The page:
Ol’ Square Piece got a little hot and bothered last week. One of my clients was relaying to me her difficulties in planning her department’s Christmas party when 1) it wasn’t allowed to be called a “Christmas” party and 2) she wasn’t allowed to use “Christmas” decorations.
Now that just sounds like an “It’s-Cold-Outside-But-I’m-Gonna-Dress-Up-And-Spend-More-Time-With-My-Coworkers Party.”
Home I went to clickity-clack away, blogging with indignation, so tired of the war on Christmas.
I’ve had enough! I thought. Stop trying to convince me to call “Christmas break” “winter break” instead. Do you hear how ridiculous “holiday tree” actually sounds in your attempt to avoid saying the word Christmas? What? Are you gonna decorate that “holiday tree” for Labor Day? For Valentine’s Day? Please. I’m not asking anyone to call a menorah a “Holiday candlestick” because it’s OBVIOUSLY more offensive to attempt to change someone’s holiday than to politely ignore it. Personally, I’d prefer to be politely ignored.
But then I got to sit on it for a few days. And I started to wonder…
Is this how the pagans felt when the Catholic church turned pagan festivals into a “Christian holiday”? Did it seem silly and offensive to the Romans when Christians took the sun god’s birthday and began celebrating the Son of God’s birthday instead… and not even on the correct day? Is this what the Scandinavians were thinking when Santa began leaving gifts under a tree instead of their gods, Odin or Woden?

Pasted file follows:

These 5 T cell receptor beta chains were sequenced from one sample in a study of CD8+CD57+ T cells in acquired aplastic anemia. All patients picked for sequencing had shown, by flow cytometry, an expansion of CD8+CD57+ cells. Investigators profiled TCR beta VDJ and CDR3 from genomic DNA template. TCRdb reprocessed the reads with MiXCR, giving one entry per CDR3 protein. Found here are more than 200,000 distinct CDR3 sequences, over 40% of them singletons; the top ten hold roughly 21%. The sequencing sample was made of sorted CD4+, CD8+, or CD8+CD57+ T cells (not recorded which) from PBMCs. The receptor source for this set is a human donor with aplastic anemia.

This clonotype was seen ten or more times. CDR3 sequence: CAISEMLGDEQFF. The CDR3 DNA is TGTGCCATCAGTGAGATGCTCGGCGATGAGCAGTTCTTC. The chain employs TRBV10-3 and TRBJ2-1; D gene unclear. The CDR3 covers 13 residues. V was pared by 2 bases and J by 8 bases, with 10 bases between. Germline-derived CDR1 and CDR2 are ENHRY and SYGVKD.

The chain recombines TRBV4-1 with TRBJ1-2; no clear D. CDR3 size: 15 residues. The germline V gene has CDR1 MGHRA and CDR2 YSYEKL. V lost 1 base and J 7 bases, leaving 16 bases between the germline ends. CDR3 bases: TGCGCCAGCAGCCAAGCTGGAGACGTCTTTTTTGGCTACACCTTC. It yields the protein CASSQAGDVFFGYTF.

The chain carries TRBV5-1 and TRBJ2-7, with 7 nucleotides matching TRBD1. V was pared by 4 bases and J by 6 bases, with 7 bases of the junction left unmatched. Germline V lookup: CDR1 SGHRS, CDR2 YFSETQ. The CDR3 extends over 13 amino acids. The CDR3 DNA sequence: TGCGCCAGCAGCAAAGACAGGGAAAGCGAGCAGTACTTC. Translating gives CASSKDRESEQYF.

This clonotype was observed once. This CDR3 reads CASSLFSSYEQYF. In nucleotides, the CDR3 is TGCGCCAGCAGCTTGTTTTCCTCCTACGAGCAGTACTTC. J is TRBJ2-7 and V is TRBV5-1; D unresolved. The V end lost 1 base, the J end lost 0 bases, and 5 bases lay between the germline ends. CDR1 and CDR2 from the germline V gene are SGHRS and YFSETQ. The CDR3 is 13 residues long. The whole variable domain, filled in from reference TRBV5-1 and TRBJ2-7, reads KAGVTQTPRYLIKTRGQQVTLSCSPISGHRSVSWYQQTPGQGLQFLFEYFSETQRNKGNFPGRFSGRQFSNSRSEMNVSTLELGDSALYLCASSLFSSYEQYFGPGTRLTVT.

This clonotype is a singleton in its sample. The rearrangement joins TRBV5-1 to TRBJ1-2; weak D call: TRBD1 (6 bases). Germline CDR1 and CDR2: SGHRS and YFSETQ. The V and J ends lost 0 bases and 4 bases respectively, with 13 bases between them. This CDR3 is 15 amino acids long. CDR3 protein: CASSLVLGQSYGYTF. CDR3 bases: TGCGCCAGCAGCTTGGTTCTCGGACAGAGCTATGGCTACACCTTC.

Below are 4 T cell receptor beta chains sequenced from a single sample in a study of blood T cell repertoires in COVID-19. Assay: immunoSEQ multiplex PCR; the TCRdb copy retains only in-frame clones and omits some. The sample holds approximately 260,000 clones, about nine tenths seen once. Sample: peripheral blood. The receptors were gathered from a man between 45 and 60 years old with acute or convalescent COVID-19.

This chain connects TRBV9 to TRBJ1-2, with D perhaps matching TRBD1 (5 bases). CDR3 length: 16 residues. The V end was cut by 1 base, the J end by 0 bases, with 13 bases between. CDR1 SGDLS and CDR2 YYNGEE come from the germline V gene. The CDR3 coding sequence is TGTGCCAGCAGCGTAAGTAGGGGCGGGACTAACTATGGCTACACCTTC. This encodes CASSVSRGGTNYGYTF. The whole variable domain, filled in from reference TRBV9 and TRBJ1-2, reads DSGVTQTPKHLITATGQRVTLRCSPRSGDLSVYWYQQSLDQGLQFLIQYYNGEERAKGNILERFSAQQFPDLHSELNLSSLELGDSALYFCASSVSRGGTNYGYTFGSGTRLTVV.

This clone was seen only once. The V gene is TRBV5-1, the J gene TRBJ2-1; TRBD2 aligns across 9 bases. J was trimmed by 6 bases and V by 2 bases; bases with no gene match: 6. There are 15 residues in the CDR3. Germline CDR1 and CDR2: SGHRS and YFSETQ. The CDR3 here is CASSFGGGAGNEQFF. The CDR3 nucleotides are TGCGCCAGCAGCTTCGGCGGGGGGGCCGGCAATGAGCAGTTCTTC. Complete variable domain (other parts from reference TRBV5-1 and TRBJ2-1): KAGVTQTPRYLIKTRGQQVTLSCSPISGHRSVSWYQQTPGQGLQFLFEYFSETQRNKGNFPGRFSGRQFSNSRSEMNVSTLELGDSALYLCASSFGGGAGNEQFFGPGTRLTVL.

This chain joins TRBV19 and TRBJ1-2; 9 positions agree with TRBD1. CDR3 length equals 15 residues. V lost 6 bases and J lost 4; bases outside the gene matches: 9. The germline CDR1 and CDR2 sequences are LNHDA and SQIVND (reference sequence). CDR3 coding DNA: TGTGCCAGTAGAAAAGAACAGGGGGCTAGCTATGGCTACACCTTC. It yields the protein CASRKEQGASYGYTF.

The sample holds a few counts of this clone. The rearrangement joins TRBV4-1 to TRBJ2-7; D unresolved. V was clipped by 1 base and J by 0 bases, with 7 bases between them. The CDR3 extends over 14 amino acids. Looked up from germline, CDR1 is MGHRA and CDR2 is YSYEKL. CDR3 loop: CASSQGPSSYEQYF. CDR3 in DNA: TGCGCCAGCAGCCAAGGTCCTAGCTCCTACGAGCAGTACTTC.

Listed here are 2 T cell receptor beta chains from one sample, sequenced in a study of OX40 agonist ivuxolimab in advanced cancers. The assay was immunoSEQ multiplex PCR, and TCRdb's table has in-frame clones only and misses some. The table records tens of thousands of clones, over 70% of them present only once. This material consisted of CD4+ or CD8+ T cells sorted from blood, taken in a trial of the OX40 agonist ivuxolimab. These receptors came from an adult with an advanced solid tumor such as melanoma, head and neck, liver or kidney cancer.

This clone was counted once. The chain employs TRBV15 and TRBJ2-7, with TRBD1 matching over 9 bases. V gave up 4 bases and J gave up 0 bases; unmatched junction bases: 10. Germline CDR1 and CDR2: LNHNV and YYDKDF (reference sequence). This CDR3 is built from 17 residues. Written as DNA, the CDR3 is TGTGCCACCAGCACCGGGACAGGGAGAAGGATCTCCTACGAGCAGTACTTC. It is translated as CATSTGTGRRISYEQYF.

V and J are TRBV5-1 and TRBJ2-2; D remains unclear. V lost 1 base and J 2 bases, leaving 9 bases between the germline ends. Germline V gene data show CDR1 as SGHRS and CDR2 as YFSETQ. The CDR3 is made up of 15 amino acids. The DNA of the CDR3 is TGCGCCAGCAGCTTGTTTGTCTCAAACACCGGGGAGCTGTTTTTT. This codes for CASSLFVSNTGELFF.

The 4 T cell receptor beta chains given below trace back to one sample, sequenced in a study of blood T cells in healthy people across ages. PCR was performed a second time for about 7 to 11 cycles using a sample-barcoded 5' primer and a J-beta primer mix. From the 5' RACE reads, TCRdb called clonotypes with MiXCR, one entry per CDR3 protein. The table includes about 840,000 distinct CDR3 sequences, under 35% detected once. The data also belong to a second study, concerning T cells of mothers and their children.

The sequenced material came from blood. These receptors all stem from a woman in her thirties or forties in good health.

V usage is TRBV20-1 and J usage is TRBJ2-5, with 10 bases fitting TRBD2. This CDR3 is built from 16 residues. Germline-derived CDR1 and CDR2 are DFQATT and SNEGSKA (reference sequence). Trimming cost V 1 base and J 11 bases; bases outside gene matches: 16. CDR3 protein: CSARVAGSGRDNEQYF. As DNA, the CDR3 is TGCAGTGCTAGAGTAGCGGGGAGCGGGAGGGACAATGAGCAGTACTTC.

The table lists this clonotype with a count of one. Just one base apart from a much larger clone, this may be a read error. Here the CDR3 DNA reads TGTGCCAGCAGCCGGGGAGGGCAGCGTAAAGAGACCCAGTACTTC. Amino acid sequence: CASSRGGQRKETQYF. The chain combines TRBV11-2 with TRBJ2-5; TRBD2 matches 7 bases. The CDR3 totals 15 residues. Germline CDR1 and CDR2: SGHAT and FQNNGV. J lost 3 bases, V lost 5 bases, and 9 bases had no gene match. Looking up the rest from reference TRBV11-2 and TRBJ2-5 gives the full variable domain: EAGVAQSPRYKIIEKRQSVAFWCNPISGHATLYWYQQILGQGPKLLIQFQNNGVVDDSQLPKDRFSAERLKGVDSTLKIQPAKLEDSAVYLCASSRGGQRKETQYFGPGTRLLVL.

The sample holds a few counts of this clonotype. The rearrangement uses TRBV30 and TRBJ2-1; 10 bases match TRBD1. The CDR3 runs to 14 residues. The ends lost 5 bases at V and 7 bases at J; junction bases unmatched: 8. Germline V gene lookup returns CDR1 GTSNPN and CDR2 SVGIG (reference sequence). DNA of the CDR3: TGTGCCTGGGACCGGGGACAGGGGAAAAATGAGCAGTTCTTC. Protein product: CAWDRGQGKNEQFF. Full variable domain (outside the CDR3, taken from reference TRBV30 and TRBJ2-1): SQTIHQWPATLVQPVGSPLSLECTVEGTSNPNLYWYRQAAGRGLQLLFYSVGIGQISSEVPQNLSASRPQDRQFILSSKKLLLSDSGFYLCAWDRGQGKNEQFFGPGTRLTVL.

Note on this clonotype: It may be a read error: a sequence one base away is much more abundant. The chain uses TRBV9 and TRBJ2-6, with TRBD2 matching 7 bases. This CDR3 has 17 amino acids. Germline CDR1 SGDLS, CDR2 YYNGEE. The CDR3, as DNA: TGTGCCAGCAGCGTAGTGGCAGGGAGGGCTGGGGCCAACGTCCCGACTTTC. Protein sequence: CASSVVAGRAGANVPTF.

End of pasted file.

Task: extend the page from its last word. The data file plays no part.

Well, I can’t be sure how they felt or if it was nearly as infuriating to them as it is to me at times.
But I’ve decided to calm down about it.
Christmas is what I’ve made it to be. No other Christmas will do. The reality is, however, that Christmas is going to continue to evolve, just as it always has long before and after Christ was born. I wish that the world wasn’t so offended by Christmas as I know it, truly I do. But Christ is offensive and will always divide us… And I mean that in the best way possible.
Of course it’s offensive for a man to claim that He’s the Son of God. Of course it’s offensive for this same man to insist that He is the way, the truth and the life regarding eternity. Of course it’s offensive for that man to claim to have the power to forgive your sins and reconcile you to a sinless, holy God. People hate that kind of pious, judgmental, nosy, opinionated stuff… especially when it’s coming from the likes of me and you.
But when it comes from the likes of Jesus, the one who would not be subject to temptation, the one who had earned every right to be a goody-two-shoes snob but chose to dine with the riffraff, well, it starts to make a little more sense. And, frankly, I’m quite relieved that Jesus was so passionate about His mission here on earth. He’d hardly be worth mentioning if he was as worried about being politically correct as some politicians I’ve heard lately. Not only that, but I’d still be desperately calculating whether or not my good deeds have outweighed my bad instead of resting in the assurance of His undeserved, substitutionary death on the cross.
No, I don’t suppose we’ll always have Christmas. But we will always have the Gospel. And that’s worth a million Christmas trees every day.